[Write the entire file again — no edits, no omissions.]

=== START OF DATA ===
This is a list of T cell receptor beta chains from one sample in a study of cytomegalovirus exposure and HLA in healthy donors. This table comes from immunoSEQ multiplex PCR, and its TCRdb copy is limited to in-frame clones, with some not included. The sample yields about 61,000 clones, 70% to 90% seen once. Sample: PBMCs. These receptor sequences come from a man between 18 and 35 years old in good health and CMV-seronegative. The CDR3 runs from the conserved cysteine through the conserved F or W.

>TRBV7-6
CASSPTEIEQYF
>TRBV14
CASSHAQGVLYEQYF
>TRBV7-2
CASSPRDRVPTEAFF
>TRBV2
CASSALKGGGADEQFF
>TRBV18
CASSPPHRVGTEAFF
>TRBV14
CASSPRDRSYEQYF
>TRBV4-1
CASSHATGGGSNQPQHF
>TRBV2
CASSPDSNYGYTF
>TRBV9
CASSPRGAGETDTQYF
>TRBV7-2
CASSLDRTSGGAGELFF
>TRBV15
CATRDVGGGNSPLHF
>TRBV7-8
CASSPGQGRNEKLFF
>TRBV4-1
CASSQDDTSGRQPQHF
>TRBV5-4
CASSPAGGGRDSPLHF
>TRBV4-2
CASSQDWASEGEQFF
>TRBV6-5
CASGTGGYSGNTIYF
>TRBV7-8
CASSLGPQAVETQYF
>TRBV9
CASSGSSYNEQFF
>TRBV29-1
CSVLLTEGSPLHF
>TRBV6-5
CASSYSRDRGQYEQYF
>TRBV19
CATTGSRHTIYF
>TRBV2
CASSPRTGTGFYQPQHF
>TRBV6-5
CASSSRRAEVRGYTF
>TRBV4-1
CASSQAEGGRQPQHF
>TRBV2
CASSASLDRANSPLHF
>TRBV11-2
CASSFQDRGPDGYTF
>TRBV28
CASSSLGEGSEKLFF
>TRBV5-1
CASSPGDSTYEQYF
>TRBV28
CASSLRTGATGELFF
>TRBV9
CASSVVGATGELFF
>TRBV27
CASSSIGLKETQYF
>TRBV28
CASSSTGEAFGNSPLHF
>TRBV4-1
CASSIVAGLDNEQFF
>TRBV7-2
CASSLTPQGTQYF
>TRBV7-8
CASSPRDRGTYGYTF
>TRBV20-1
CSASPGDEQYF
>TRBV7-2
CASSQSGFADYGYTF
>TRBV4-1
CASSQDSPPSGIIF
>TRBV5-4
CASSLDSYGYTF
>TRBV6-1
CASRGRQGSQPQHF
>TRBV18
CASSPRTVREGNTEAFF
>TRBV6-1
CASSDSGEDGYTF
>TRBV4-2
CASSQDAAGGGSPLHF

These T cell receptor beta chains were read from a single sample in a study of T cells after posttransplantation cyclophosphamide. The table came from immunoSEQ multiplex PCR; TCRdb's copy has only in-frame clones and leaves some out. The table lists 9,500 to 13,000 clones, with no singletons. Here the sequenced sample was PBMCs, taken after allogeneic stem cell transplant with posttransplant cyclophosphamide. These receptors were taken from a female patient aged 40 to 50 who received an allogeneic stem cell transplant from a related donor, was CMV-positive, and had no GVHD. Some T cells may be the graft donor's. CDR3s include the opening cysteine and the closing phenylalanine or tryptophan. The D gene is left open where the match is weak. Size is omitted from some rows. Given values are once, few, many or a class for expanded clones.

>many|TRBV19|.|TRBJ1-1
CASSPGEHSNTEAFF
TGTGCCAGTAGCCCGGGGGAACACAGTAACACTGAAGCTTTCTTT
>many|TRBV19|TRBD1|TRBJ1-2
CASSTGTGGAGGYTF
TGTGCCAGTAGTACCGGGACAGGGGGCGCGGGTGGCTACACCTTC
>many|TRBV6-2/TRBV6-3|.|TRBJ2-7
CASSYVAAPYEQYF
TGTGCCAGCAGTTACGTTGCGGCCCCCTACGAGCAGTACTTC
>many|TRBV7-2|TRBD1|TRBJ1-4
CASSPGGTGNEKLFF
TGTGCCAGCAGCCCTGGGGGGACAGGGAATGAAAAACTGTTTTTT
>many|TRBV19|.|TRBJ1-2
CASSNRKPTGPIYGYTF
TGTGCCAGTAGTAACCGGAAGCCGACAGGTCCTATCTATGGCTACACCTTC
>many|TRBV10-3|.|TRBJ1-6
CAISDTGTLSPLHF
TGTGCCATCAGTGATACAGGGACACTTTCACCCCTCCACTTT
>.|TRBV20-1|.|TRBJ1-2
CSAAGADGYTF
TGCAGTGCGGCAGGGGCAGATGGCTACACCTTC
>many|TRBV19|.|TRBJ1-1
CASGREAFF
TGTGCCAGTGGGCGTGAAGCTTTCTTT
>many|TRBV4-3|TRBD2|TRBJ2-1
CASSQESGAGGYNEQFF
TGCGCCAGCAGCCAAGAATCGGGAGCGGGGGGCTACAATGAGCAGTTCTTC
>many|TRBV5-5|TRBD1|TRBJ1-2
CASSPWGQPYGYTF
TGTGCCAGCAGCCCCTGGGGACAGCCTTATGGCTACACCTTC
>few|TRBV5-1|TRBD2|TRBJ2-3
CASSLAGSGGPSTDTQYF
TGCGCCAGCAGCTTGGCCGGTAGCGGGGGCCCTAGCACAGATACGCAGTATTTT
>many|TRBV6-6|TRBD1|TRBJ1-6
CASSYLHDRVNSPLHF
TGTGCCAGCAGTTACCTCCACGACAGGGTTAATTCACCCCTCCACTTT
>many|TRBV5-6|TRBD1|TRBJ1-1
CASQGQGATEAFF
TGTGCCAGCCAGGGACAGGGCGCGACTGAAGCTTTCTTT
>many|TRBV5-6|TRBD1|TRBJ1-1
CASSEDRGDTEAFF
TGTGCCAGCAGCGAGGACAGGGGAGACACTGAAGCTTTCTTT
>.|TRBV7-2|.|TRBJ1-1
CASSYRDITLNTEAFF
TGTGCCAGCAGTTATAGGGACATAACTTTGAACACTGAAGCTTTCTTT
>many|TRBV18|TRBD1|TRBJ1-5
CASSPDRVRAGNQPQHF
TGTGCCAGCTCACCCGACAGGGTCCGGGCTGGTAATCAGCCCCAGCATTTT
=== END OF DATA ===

This is a list of T cell receptor beta chains from one sample in a study of cytomegalovirus exposure and HLA in healthy donors. This table comes from immunoSEQ multiplex PCR, and its TCRdb copy is limited to in-frame clones, with some not included. The sample yields about 61,000 clones, 70% to 90% seen once. Sample: PBMCs. These receptor sequences come from a man between 18 and 35 years old in good health and CMV-seronegative. The CDR3 runs from the conserved cysteine through the conserved F or W.

>TRBV7-6
CASSPTEIEQYF
>TRBV14
CASSHAQGVLYEQYF
>TRBV7-2
CASSPRDRVPTEAFF
>TRBV2
CASSALKGGGADEQFF
>TRBV18
CASSPPHRVGTEAFF
>TRBV14
CASSPRDRSYEQYF
>TRBV4-1
CASSHATGGGSNQPQHF
>TRBV2
CASSPDSNYGYTF
>TRBV9
CASSPRGAGETDTQYF
>TRBV7-2
CASSLDRTSGGAGELFF
>TRBV15
CATRDVGGGNSPLHF
>TRBV7-8
CASSPGQGRNEKLFF
>TRBV4-1
CASSQDDTSGRQPQHF
>TRBV5-4
CASSPAGGGRDSPLHF
>TRBV4-2
CASSQDWASEGEQFF
>TRBV6-5
CASGTGGYSGNTIYF
>TRBV7-8
CASSLGPQAVETQYF
>TRBV9
CASSGSSYNEQFF
>TRBV29-1
CSVLLTEGSPLHF
>TRBV6-5
CASSYSRDRGQYEQYF
>TRBV19
CATTGSRHTIYF
>TRBV2
CASSPRTGTGFYQPQHF
>TRBV6-5
CASSSRRAEVRGYTF
>TRBV4-1
CASSQAEGGRQPQHF
>TRBV2
CASSASLDRANSPLHF
>TRBV11-2
CASSFQDRGPDGYTF
>TRBV28
CASSSLGEGSEKLFF
>TRBV5-1
CASSPGDSTYEQYF
>TRBV28
CASSLRTGATGELFF
>TRBV9
CASSVVGATGELFF
>TRBV27
CASSSIGLKETQYF
>TRBV28
CASSSTGEAFGNSPLHF
>TRBV4-1
CASSIVAGLDNEQFF
>TRBV7-2
CASSLTPQGTQYF
>TRBV7-8
CASSPRDRGTYGYTF
>TRBV20-1
CSASPGDEQYF
>TRBV7-2
CASSQSGFADYGYTF
>TRBV4-1
CASSQDSPPSGIIF
>TRBV5-4
CASSLDSYGYTF
>TRBV6-1
CASRGRQGSQPQHF
>TRBV18
CASSPRTVREGNTEAFF
>TRBV6-1
CASSDSGEDGYTF
>TRBV4-2
CASSQDAAGGGSPLHF

These T cell receptor beta chains were read from a single sample in a study of T cells after posttransplantation cyclophosphamide. The table came from immunoSEQ multiplex PCR; TCRdb's copy has only in-frame clones and leaves some out. The table lists 9,500 to 13,000 clones, with no singletons. Here the sequenced sample was PBMCs, taken after allogeneic stem cell transplant with posttransplant cyclophosphamide. These receptors were taken from a female patient aged 40 to 50 who received an allogeneic stem cell transplant from a related donor, was CMV-positive, and had no GVHD. Some T cells may be the graft donor's. CDR3s include the opening cysteine and the closing phenylalanine or tryptophan. The D gene is left open where the match is weak. Size is omitted from some rows. Given values are once, few, many or a class for expanded clones.

>many|TRBV19|.|TRBJ1-1
CASSPGEHSNTEAFF
TGTGCCAGTAGCCCGGGGGAACACAGTAACACTGAAGCTTTCTTT
>many|TRBV19|TRBD1|TRBJ1-2
CASSTGTGGAGGYTF
TGTGCCAGTAGTACCGGGACAGGGGGCGCGGGTGGCTACACCTTC
>many|TRBV6-2/TRBV6-3|.|TRBJ2-7
CASSYVAAPYEQYF
TGTGCCAGCAGTTACGTTGCGGCCCCCTACGAGCAGTACTTC
>many|TRBV7-2|TRBD1|TRBJ1-4
CASSPGGTGNEKLFF
TGTGCCAGCAGCCCTGGGGGGACAGGGAATGAAAAACTGTTTTTT
>many|TRBV19|.|TRBJ1-2
CASSNRKPTGPIYGYTF
TGTGCCAGTAGTAACCGGAAGCCGACAGGTCCTATCTATGGCTACACCTTC
>many|TRBV10-3|.|TRBJ1-6
CAISDTGTLSPLHF
TGTGCCATCAGTGATACAGGGACACTTTCACCCCTCCACTTT
>.|TRBV20-1|.|TRBJ1-2
CSAAGADGYTF
TGCAGTGCGGCAGGGGCAGATGGCTACACCTTC
>many|TRBV19|.|TRBJ1-1
CASGREAFF
TGTGCCAGTGGGCGTGAAGCTTTCTTT
>many|TRBV4-3|TRBD2|TRBJ2-1
CASSQESGAGGYNEQFF
TGCGCCAGCAGCCAAGAATCGGGAGCGGGGGGCTACAATGAGCAGTTCTTC
>many|TRBV5-5|TRBD1|TRBJ1-2
CASSPWGQPYGYTF
TGTGCCAGCAGCCCCTGGGGACAGCCTTATGGCTACACCTTC
>few|TRBV5-1|TRBD2|TRBJ2-3
CASSLAGSGGPSTDTQYF
TGCGCCAGCAGCTTGGCCGGTAGCGGGGGCCCTAGCACAGATACGCAGTATTTT
>many|TRBV6-6|TRBD1|TRBJ1-6
CASSYLHDRVNSPLHF
TGTGCCAGCAGTTACCTCCACGACAGGGTTAATTCACCCCTCCACTTT
>many|TRBV5-6|TRBD1|TRBJ1-1
CASQGQGATEAFF
TGTGCCAGCCAGGGACAGGGCGCGACTGAAGCTTTCTTT
>many|TRBV5-6|TRBD1|TRBJ1-1
CASSEDRGDTEAFF
TGTGCCAGCAGCGAGGACAGGGGAGACACTGAAGCTTTCTTT
>.|TRBV7-2|.|TRBJ1-1
CASSYRDITLNTEAFF
TGTGCCAGCAGTTATAGGGACATAACTTTGAACACTGAAGCTTTCTTT
>many|TRBV18|TRBD1|TRBJ1-5
CASSPDRVRAGNQPQHF
TGTGCCAGCTCACCCGACAGGGTCCGGGCTGGTAATCAGCCCCAGCATTTT